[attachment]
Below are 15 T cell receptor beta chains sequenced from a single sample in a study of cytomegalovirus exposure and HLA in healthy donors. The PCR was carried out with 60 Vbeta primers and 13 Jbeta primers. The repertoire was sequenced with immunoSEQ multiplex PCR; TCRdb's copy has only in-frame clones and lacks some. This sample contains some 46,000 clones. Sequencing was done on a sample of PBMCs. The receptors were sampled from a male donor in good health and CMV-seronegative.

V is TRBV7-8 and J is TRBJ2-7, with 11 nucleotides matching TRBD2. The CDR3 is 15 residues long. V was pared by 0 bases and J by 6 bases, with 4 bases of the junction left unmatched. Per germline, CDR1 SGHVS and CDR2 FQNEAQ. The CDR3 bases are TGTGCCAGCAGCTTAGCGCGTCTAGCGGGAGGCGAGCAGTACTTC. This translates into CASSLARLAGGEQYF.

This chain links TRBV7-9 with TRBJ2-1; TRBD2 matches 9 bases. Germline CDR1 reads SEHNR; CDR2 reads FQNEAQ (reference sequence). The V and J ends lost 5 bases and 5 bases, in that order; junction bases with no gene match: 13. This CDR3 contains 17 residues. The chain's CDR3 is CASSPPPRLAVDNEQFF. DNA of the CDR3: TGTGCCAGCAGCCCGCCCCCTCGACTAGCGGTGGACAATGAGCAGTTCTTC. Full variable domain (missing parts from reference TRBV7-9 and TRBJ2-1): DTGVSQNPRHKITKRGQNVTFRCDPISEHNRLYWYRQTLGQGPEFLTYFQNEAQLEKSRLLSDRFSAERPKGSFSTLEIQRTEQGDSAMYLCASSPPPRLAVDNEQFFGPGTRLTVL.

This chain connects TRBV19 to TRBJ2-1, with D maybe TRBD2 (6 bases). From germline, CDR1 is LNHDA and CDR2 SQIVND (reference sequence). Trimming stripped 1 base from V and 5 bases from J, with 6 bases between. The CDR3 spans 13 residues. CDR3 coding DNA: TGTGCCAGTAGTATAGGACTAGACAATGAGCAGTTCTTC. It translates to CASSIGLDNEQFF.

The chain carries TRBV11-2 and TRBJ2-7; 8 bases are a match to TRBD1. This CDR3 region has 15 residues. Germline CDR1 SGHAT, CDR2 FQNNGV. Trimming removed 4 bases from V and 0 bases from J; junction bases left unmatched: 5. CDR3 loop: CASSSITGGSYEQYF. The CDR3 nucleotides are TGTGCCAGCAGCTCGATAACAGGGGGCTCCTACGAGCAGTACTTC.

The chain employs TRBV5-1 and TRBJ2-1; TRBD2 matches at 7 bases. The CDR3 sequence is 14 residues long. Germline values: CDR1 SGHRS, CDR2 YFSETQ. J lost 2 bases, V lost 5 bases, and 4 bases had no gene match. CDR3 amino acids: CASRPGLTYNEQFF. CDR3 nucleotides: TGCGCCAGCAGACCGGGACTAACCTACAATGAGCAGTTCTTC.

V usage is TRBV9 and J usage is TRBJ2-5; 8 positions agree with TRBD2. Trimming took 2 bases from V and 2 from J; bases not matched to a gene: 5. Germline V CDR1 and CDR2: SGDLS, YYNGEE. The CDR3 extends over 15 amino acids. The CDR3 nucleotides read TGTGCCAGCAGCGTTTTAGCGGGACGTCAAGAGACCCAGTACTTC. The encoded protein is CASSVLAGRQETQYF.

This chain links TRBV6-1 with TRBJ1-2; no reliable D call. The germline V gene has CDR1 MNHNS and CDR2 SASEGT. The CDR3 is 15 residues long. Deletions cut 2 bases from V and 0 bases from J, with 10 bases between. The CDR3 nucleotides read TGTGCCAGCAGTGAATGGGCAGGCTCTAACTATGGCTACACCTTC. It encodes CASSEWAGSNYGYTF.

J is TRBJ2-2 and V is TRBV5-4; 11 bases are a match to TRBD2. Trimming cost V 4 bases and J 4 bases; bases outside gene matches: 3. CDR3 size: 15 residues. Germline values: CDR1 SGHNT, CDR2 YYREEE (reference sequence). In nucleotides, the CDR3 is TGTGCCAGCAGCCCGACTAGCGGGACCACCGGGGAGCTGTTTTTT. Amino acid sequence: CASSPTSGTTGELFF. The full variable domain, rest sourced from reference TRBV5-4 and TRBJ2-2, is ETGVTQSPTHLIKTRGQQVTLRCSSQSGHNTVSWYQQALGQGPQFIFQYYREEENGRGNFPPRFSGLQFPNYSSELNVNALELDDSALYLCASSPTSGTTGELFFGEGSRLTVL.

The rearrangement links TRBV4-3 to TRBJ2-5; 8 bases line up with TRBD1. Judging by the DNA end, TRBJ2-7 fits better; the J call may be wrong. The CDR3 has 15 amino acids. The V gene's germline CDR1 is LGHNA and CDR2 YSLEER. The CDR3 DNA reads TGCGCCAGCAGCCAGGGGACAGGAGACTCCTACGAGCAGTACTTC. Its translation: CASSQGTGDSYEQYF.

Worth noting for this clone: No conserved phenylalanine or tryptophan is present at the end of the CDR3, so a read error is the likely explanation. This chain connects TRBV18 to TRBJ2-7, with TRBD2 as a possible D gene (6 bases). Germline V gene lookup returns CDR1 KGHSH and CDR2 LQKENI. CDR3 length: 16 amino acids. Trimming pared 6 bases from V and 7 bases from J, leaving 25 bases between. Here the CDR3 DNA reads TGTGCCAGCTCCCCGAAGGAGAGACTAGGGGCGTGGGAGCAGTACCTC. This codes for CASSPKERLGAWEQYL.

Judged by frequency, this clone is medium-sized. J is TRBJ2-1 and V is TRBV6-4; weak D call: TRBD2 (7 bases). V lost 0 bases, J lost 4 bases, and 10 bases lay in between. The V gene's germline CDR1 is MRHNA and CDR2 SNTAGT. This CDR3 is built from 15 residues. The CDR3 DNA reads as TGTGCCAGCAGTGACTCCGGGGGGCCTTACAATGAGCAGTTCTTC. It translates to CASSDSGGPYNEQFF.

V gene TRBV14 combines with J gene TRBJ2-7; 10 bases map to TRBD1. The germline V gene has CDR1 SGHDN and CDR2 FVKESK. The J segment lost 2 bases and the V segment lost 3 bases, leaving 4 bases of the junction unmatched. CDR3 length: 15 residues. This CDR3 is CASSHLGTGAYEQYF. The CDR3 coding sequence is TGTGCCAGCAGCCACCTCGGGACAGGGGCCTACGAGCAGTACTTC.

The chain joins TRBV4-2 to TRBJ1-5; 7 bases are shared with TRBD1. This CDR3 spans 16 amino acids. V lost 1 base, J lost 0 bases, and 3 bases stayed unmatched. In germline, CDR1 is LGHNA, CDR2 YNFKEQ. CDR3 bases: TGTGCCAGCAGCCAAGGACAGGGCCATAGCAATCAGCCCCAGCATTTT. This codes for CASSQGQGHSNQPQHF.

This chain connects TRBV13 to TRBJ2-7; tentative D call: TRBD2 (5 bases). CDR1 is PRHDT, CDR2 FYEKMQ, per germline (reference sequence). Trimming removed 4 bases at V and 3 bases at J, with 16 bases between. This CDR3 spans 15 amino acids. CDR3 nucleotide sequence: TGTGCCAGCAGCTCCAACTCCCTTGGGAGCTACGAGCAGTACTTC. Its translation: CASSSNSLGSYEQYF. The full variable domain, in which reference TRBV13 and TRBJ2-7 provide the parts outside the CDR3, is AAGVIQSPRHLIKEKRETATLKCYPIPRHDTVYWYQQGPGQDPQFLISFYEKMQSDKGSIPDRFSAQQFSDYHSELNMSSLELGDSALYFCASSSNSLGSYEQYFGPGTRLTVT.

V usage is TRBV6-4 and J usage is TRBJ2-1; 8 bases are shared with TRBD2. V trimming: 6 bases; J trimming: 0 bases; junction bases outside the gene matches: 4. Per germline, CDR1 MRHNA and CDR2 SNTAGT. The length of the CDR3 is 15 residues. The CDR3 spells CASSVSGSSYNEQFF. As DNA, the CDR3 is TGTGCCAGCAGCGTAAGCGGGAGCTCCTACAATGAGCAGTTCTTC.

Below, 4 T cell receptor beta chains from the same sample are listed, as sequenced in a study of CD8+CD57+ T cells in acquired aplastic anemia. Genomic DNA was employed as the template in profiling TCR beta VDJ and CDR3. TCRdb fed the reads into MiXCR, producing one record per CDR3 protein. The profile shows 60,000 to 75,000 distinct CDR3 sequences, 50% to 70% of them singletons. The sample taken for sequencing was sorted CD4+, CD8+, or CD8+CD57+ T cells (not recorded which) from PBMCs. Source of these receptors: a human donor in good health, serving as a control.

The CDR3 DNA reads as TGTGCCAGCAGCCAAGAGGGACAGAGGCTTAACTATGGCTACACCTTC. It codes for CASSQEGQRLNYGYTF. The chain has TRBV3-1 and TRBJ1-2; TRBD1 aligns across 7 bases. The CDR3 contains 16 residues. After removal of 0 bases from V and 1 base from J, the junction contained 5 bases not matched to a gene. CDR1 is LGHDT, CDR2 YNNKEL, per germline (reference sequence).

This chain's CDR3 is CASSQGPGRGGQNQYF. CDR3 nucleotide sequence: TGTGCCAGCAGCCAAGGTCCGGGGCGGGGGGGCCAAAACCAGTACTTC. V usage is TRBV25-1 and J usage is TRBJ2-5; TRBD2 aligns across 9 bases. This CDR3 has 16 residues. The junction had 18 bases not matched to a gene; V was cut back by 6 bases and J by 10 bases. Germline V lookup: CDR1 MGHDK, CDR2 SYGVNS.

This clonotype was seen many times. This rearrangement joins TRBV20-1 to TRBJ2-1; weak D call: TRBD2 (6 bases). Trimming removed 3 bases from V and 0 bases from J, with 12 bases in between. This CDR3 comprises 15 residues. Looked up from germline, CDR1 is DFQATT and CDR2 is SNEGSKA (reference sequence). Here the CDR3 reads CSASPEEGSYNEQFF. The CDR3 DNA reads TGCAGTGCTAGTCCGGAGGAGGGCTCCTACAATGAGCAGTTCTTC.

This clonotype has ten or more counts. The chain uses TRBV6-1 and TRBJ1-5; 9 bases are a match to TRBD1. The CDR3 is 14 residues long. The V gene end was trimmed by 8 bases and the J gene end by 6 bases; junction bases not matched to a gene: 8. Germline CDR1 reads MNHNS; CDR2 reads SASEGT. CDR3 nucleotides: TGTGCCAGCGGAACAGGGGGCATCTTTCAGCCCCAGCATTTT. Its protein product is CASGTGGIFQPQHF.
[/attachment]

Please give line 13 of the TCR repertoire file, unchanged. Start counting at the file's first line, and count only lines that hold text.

V gene TRBV14 combines with J gene TRBJ2-7; 10 bases map to TRBD1. The germline V gene has CDR1 SGHDN and CDR2 FVKESK. The J segment lost 2 bases and the V segment lost 3 bases, leaving 4 bases of the junction unmatched. CDR3 length: 15 residues. This CDR3 is CASSHLGTGAYEQYF. The CDR3 coding sequence is TGTGCCAGCAGCCACCTCGGGACAGGGGCCTACGAGCAGTACTTC.